Tuesday, September 21, 2010


I love comic books.

More specifically, I love superheroes.

I love when new characters (complete with new costumes) are introduced.
I love that purple and green is an acceptable and established color scheme for a costume.

And like so many children, I always thought it would be the coolest thing to be a superhero. Of course, deciding on which one was always difficult. To have Matt Murdock’s Radar Sense, or Spider-Man’s ability to cling to walls and super strength, or Nighthawk’s cool costume….. difficult choices.

Enter a love of roleplaying games, the chance to pretend to be a superhero. I’ve played many superhero RPGs over the years, and as much as I loved poring over the Official Handbook stats and seeing what powers and power levels individuals had, each system seemed to be lacking something.

It is my belief that Batman and Superman are made with roughly the same number of points. Those of you more used to point based superhero RPGs (Ian, I am looking at you) will guffaw at this belief. But I would propose this theory- if they aren’t, why are they equally matched, why are they able to team up and take on earth-shattering foes. And, for that matter, I would additionally offer up that Lex Luthor is made with as many, if not more, character points that Supes or Bats.

Now, a skill based system can attempt to replicate this, but, at the end of the day, is Batman’s 10 ranks in detective equivalent to the fact that Superman is nigh-invulnerable and can push the moon out of orbit? In a combat situation, I’d say… no… Yet Batman is not at all an ineffective combatant.

Speaking of combat, superhero (and villain) combats are fast, fun, and not very crunchy in RPG terms. Many superhero RPGs attempt to quantify every power, explaining what a character can do, the exceptions that their powers activate, and thus, superhero combats become a dice-fest.

As I had secured myself a table full of gamers ready to play a superhero game, I began to think about how best to balance a character who wanted a Superman level character with one who wanted to play a character closer to Deadpool in power. And how about Deadpool’s ability to break the fourth wall (or She-Hulk’s, for that matter, thank you Mr. Byrne). And villains, without handwaving the villainous nature of Lex Luthor, how to implement that level of villainy into a system to make characters fear him, but have that fear be reflected in the system itself?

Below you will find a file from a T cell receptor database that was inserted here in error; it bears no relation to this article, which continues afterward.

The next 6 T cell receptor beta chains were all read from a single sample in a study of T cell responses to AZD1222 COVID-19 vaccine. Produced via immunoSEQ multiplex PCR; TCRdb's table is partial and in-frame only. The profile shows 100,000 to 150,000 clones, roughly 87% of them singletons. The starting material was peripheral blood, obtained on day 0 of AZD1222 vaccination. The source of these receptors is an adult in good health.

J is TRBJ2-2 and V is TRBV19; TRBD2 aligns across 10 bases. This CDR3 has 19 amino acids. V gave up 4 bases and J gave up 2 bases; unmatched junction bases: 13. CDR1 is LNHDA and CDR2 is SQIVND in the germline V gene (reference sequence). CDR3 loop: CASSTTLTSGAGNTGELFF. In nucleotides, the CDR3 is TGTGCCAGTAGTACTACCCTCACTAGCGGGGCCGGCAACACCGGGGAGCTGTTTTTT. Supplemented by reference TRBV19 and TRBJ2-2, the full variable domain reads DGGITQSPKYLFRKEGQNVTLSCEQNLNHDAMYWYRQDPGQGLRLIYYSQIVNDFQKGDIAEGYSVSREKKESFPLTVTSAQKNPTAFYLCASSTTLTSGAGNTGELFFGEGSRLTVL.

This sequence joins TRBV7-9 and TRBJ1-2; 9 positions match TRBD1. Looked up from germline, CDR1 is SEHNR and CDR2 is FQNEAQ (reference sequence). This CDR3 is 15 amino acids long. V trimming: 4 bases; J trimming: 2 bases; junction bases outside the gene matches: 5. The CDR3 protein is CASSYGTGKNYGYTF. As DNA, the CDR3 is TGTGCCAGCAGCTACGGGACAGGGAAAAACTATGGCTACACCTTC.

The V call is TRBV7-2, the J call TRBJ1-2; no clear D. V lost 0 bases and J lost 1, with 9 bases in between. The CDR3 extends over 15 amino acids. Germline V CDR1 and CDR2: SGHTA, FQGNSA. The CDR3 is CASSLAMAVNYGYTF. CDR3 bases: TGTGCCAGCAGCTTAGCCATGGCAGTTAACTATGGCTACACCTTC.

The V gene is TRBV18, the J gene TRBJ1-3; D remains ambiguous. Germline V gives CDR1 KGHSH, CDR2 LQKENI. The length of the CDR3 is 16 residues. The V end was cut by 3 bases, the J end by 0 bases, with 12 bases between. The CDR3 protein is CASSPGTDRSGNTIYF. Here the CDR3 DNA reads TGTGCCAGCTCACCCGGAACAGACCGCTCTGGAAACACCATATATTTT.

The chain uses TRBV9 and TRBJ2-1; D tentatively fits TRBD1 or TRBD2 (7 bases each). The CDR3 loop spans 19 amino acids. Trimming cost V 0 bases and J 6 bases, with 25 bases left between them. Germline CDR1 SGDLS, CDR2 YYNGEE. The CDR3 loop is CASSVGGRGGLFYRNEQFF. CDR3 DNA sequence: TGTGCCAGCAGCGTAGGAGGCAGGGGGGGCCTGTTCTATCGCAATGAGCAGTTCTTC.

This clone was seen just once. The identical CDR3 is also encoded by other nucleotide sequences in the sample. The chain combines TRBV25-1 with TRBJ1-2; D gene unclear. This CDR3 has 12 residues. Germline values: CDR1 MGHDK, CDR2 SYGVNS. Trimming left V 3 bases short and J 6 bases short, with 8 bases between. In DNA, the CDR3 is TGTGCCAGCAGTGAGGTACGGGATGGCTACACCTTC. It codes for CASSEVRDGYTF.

I tried several published systems, and still was not able to capture the feel of the comic books. In many systems, Superman’s awesome strength will essentially mean that he will need to fight other similarly powered (similar in “points” and in strength/ toughness, to be able to withstand his mighty blows). And what about a Deadpool like ability to break the Fourth Wall? And what about an over-the top (or not over-the top as the case may be… wink) costume like Power Girl’s, which has come into play in regards to her character. And the Hulk’s ability to Hulk Out? And Wolverine’s ninja skills?

Comic book characters are both incredibly static, and also constantly changing, often depending on the writer and how they interpret their powers. Instead of having to retcon these new interpretations of their powers, what about a system that allowed for characters to explore their powers and abilities in the same way. Grant Morrison’s Plastic Man from JLA was written as one of the most powerful characters in the DCU. As a Plastic Man fan, I loved this, but certainly, pre-existing “data” on his powers did not indicate this.

So, I started this running this superhero campaign, we tried a couple systems none of which were able to capture the diversity of powers and flavor for the superheroic combats that I think all of the players were interested in. I began to think in terms of being a comic book writer instead of someone running a game and trying to force the square peg into the circular hole (quantifying superhero powers and abilities into concrete stats). As I began to think in these terms, I began imagining a game system that would allow the GameMaster and the Players the ability to have as much fun telling their shared story as an actual comic book writer had when writing an issue of a comic.

Thus, was born Capes, Cowls, and Villains Foul. Using Cartoon Action Hour: Season 2 as the starting point, I starting tinkering (with Cynthia’s permission) with how Traits were created, trying to imagine all the various situations in a comic book, and how to recreate them in a quick and easy way. How would one create the Hulk’s Strength? How could one explain a character who gets beat up and ends up getting stronger? How to create a speedster who can do all the all the cool stuff that speedsters do, on occasion, without having to resort to purchasing additional Tricks, Feats, Extras. How about the power armored character with a warehouse full of specialty armors…. And primarily, to craft a system that understood that Batman, Superman and Lex Luthor were all similarly powered, and that although Superman can move the moon, Batman has some tricks up his sleeve as well, as does the diabolical Lex Luthor.


  1. This sounds fantastic. I've downloaded the quickplay preview and it looks like great fun. How long before we see the final product, and will it be a print, print-on-demand, and/or PDF?

  2. We're hoping for a January 2011 release date. It will be available as POD and PDF.

  3. Fantastc. I'll be keeping an eye out for it. The little hints you've dropped and the preview have whet my appitite, and I'd like some more please